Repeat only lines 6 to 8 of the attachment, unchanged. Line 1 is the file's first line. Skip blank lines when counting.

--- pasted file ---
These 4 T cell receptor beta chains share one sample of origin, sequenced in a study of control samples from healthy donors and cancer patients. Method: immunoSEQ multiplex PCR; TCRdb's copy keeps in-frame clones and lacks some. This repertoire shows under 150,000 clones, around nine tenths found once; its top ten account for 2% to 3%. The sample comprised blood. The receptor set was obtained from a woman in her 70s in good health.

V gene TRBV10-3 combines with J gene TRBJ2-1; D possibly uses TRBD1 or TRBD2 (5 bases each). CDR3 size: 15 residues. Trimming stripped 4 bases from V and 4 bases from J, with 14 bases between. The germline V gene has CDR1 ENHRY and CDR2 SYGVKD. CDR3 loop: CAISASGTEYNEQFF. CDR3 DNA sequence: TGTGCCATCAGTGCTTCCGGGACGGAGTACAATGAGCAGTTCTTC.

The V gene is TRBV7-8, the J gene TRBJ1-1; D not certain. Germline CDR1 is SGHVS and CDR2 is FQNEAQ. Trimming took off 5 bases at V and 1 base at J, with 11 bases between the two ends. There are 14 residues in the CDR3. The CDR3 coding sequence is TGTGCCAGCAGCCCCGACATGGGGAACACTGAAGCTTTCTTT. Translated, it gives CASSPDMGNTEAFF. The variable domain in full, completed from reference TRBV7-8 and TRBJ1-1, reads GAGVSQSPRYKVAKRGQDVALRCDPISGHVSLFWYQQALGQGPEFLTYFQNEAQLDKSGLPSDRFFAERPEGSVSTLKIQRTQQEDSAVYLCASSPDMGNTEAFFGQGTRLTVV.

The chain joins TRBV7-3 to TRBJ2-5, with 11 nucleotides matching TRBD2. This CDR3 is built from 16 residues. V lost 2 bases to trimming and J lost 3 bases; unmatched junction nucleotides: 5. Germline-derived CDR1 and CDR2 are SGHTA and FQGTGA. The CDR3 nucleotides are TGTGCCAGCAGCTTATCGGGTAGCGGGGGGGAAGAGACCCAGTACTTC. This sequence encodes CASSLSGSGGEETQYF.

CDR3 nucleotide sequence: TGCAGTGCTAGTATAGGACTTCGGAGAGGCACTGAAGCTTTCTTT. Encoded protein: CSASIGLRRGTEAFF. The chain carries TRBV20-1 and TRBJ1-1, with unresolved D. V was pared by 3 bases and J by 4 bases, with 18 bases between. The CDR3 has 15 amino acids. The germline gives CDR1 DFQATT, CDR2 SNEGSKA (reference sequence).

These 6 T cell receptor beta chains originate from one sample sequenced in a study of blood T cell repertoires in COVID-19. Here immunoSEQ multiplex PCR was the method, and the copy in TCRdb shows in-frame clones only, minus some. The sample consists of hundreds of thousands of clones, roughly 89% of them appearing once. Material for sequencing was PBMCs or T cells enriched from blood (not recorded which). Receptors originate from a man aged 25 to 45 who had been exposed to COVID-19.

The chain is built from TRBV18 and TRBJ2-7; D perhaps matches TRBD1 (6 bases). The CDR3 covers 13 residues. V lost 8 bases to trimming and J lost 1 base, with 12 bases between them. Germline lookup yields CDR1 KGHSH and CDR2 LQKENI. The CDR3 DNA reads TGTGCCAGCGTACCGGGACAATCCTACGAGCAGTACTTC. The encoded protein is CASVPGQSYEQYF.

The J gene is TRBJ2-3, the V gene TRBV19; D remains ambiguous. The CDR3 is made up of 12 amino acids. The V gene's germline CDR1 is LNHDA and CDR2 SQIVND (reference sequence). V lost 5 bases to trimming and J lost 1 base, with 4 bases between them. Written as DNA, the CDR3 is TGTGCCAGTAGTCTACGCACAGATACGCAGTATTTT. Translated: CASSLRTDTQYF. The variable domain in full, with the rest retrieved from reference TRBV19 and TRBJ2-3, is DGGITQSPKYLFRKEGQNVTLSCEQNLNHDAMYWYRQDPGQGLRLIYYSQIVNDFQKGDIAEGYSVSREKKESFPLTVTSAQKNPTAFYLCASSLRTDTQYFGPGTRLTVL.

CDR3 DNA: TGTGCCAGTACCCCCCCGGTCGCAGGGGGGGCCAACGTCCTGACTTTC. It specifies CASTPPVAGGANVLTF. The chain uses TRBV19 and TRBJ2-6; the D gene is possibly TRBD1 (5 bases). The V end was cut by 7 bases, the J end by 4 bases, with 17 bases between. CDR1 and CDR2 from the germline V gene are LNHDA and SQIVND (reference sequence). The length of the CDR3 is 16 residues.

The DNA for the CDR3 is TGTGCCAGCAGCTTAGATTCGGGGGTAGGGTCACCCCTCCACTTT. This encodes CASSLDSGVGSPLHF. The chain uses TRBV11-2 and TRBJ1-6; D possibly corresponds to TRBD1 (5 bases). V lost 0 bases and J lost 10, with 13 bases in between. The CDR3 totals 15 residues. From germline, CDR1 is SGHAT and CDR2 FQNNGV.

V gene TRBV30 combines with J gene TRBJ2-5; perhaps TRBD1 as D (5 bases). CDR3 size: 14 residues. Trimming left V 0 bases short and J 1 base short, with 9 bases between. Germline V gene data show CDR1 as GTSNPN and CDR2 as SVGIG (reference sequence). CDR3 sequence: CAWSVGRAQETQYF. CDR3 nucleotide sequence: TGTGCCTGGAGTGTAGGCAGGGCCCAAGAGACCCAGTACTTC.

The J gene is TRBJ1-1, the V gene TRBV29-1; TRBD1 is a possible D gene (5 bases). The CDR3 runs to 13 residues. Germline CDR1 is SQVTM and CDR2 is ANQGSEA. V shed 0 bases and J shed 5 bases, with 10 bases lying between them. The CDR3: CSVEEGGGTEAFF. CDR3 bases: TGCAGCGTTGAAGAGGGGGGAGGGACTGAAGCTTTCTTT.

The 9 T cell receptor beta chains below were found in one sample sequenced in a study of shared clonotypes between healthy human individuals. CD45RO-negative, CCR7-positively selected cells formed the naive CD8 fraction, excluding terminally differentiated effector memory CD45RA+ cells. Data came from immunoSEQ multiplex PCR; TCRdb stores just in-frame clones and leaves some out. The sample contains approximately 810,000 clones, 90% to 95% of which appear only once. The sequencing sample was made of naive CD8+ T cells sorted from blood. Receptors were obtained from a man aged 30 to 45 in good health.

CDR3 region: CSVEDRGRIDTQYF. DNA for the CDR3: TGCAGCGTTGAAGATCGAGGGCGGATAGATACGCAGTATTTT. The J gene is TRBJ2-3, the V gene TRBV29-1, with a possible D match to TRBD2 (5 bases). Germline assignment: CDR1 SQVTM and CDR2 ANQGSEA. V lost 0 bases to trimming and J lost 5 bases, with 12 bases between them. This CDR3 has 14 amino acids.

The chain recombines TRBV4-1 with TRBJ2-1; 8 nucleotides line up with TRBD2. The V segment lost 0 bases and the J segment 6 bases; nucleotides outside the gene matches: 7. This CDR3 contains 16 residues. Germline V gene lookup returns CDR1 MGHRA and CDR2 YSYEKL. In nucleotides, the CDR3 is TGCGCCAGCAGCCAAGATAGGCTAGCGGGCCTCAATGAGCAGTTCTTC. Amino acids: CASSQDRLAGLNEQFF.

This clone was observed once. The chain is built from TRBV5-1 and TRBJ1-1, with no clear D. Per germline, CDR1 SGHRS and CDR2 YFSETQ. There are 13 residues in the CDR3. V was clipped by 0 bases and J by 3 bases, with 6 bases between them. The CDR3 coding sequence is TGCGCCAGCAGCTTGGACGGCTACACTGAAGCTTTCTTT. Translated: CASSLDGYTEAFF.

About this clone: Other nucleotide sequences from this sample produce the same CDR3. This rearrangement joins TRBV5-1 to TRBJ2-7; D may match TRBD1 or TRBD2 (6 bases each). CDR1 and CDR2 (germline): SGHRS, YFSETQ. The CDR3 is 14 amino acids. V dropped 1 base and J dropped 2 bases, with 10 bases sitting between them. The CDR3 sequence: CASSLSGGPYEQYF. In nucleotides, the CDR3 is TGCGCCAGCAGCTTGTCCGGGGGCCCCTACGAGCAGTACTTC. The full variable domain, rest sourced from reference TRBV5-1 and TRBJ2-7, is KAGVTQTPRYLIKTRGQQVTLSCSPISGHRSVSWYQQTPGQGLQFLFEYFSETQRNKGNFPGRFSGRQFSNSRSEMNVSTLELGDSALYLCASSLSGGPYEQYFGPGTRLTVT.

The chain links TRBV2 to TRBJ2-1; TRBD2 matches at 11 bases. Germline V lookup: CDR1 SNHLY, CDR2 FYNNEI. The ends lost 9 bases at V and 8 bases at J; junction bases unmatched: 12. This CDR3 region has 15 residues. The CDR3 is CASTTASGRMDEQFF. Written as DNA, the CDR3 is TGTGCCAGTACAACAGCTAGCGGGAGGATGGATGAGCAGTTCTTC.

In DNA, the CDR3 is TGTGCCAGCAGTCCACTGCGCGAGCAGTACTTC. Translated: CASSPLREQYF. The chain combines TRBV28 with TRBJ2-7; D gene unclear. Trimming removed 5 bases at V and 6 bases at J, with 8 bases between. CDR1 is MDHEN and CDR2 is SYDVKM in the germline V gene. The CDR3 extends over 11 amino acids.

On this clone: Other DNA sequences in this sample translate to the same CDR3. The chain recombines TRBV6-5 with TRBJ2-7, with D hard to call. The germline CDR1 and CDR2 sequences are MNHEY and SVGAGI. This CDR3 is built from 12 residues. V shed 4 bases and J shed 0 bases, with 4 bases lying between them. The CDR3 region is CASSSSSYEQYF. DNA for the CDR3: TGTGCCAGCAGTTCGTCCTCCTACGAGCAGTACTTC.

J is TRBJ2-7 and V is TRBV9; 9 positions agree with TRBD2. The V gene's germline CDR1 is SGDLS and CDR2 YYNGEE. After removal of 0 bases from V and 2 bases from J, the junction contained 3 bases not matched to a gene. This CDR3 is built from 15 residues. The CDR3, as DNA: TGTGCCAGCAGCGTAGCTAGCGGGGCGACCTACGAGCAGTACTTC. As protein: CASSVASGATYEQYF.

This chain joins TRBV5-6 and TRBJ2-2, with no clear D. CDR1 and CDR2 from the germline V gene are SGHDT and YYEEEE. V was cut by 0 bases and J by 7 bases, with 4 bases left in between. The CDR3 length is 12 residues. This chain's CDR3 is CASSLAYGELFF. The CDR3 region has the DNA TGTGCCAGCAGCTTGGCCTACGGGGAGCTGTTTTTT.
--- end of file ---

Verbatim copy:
These 6 T cell receptor beta chains originate from one sample sequenced in a study of blood T cell repertoires in COVID-19. Here immunoSEQ multiplex PCR was the method, and the copy in TCRdb shows in-frame clones only, minus some. The sample consists of hundreds of thousands of clones, roughly 89% of them appearing once. Material for sequencing was PBMCs or T cells enriched from blood (not recorded which). Receptors originate from a man aged 25 to 45 who had been exposed to COVID-19.

The chain is built from TRBV18 and TRBJ2-7; D perhaps matches TRBD1 (6 bases). The CDR3 covers 13 residues. V lost 8 bases to trimming and J lost 1 base, with 12 bases between them. Germline lookup yields CDR1 KGHSH and CDR2 LQKENI. The CDR3 DNA reads TGTGCCAGCGTACCGGGACAATCCTACGAGCAGTACTTC. The encoded protein is CASVPGQSYEQYF.

The J gene is TRBJ2-3, the V gene TRBV19; D remains ambiguous. The CDR3 is made up of 12 amino acids. The V gene's germline CDR1 is LNHDA and CDR2 SQIVND (reference sequence). V lost 5 bases to trimming and J lost 1 base, with 4 bases between them. Written as DNA, the CDR3 is TGTGCCAGTAGTCTACGCACAGATACGCAGTATTTT. Translated: CASSLRTDTQYF. The variable domain in full, with the rest retrieved from reference TRBV19 and TRBJ2-3, is DGGITQSPKYLFRKEGQNVTLSCEQNLNHDAMYWYRQDPGQGLRLIYYSQIVNDFQKGDIAEGYSVSREKKESFPLTVTSAQKNPTAFYLCASSLRTDTQYFGPGTRLTVL.